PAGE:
Wondering about your COVID-19 risk level and seeking precautionary steps?

Check Now
  • Rally
  • The Right Way to Shower, According to Experts

The Right Way to Shower, According to Experts

By Rachel Nussbaum | February 26, 2016 | <a href="https://greatist.com/" class="greatist-link" target="_blank" /><img src="/assets/Greatist_Logo_White.svg" alt="Greatist" /></a>

Long, hot showers are one of life's simple pleasures. But as wonderful as they are, sometimes you just need to get down and dirty (er, clean)—fast. So whether you slept through you alarm or just want to make sure you're getting the best bang for your utility buck, here's everything you need to know for the most effective suds session.

1. Cool it down.

Steaming hot showers may feel amazing, but the hot water dries out the moisture from our skin like nothing else, says Lauren Ploch, M.D., a dermatologist at New Orleans' Ochsner Medical Center. The hot water removes more of your natural oils, so if you really need a fix, spend a couple minutes max in hot water, and then turn it down to lukewarm (a.k.a. not hot enough to make your skin red).

2. Keep it short.

Your shower should ideally last five to 10 minutes, says Marie Jhin, M.D., a San Francisco dermatologist. And remember, it's all about quality, not quantity: Showering twice a day can seriously dry out your skin, Jhin says. Though it seems like more water means more moisture, it's actually the opposite—over-showering strips the skin, making it even drier.

Refuse to accept a life without that toasty-warm, sinus-clearing shower feeling? Us too. One good alternative is a space heater for your bathroom, says Karyn Grossman, M.D., a dermatologist at Grossman Dermatology in Beverly Hills. And you can skip that final ice-cold rinse, supposedly for shinier hair. You'd have to go all out to make any difference to hair, Grossman says. So unless you don't mind a daily polar plunge, it's usually not worth the displeasure.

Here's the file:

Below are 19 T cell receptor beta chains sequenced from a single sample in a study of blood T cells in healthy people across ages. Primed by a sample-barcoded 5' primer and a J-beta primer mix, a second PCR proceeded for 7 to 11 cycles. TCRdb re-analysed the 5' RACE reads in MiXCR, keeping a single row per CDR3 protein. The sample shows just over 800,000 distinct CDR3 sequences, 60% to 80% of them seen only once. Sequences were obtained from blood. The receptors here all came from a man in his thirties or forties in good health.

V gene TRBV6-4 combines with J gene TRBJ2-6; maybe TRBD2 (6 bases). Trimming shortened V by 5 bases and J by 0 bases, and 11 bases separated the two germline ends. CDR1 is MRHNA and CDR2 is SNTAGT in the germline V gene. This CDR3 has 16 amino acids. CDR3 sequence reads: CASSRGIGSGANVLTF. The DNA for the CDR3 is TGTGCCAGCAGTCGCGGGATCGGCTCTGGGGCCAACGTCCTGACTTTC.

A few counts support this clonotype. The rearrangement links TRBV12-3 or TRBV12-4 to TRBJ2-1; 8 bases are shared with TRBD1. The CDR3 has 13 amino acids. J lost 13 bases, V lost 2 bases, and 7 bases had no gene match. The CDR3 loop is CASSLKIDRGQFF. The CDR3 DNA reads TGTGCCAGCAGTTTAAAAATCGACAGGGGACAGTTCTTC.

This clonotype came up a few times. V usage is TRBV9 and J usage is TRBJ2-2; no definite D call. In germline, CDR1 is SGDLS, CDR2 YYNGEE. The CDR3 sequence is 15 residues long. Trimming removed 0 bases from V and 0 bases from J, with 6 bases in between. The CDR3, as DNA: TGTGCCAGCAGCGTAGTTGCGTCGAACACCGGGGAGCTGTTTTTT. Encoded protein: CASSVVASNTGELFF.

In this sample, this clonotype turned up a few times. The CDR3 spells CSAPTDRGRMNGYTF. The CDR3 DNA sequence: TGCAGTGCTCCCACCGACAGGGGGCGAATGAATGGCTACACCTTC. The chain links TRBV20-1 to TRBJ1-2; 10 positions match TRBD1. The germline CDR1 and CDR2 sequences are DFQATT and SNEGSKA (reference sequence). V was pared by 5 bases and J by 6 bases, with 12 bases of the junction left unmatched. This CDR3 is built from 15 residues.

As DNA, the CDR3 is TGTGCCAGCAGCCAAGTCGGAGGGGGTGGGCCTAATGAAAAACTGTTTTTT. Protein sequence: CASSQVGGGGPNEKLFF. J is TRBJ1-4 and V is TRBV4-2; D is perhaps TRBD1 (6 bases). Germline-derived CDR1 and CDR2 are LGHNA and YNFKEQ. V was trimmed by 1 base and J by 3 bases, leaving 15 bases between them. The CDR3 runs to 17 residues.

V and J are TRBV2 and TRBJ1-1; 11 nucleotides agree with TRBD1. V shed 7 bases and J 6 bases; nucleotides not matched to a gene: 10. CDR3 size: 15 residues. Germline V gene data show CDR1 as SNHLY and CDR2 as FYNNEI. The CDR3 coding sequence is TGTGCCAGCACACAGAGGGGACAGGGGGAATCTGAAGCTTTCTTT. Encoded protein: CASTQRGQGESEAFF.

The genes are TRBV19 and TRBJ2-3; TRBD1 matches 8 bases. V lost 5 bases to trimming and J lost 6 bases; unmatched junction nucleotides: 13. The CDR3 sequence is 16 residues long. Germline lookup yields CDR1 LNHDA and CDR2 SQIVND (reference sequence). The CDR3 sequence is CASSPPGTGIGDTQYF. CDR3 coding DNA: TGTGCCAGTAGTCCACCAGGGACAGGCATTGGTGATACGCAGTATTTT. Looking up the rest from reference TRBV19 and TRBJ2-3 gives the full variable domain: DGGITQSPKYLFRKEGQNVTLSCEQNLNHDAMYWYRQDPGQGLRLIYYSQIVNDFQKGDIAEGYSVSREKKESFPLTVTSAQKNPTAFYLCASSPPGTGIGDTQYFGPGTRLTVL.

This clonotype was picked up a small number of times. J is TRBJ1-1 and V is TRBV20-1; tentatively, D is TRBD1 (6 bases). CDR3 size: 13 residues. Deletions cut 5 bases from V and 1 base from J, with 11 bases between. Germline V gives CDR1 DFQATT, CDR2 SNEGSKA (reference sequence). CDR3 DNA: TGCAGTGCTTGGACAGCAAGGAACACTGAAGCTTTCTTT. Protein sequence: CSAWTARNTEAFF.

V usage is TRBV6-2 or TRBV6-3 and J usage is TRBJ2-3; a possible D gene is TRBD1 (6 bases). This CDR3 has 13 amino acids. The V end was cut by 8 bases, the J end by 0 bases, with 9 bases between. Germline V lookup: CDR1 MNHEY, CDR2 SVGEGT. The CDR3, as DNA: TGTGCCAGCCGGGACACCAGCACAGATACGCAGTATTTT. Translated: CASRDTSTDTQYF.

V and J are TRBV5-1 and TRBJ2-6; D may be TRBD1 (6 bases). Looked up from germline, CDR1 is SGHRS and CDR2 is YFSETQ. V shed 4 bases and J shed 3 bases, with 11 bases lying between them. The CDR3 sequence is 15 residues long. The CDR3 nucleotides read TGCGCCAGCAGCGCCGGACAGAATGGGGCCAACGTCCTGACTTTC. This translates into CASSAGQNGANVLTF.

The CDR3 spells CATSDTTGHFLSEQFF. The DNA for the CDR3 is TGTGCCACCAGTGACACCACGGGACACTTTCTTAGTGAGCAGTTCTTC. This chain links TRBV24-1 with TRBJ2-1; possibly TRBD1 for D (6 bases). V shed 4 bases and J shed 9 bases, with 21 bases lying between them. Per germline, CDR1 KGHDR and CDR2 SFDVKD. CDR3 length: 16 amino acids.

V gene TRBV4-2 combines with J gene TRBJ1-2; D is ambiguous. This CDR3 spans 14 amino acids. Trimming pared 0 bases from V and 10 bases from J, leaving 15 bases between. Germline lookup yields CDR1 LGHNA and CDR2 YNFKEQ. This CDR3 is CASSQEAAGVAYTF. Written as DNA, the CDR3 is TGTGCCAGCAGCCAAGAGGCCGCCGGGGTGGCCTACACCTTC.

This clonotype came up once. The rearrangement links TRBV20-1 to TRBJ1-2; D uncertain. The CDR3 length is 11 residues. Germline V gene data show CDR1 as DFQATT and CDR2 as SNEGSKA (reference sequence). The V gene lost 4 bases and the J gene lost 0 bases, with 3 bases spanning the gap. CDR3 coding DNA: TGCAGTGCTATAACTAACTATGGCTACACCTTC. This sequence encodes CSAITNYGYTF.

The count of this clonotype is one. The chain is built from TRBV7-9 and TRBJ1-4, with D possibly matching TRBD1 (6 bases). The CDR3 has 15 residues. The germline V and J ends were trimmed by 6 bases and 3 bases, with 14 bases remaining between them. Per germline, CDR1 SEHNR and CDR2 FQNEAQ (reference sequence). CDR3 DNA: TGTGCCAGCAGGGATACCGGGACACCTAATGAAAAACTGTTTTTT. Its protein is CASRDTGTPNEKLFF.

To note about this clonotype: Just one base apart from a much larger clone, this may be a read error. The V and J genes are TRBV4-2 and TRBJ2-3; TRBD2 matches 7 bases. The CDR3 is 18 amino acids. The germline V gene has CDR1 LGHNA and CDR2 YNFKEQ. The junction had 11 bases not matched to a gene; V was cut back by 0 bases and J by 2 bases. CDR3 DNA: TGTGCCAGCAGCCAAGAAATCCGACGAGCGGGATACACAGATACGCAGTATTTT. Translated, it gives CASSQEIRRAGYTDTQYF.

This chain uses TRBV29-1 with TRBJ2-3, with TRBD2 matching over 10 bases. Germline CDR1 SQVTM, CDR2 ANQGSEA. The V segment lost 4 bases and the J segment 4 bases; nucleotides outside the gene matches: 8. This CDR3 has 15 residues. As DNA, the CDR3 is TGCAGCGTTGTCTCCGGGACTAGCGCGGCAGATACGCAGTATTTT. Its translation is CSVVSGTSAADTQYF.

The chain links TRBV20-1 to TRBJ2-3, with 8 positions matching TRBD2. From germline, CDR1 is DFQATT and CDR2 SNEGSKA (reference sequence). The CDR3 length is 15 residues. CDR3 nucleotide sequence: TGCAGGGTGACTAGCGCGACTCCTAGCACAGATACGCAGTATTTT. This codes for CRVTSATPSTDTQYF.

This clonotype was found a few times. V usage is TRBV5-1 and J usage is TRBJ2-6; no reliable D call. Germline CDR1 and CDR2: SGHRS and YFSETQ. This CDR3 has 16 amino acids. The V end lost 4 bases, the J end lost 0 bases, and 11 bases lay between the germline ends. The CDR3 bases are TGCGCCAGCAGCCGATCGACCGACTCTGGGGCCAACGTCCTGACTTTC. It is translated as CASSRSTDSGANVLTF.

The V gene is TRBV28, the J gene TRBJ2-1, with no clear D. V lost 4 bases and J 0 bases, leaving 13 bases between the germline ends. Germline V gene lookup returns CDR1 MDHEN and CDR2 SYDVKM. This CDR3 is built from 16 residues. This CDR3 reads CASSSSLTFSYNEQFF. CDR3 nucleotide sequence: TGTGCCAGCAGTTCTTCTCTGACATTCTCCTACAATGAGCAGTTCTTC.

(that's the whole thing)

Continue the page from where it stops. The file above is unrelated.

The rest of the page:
3. Lather, rinse, repeat.

Once you've found the right temperature, Grossman recommends getting your shampoo out of the way first. And although "lather, rinse, repeat" has been around since the beginning of time (and marketing), Grossman says you only need to "repeat" if you have a super oily scalp. Everyone else, feel free to disregard.

Then slap conditioner on the ends of your hair—generally, more for thick hair and less for thinner strands—to let it sink in. The warm, wet environment works magic: Follicles open up, letting the conditioner sink in extra deep and making it more effective than if you had rinsed off immediately, Grossman explains. Wait until the end of your shower, and then use a comb to detangle hair.

If you're prone to breakouts, make sure to wash your face again once the conditioner’s out—the oils can cause acne, says J. Scott Kasteler, M.D., a dermatologist and Greatist expert.

4. Lose the loofah.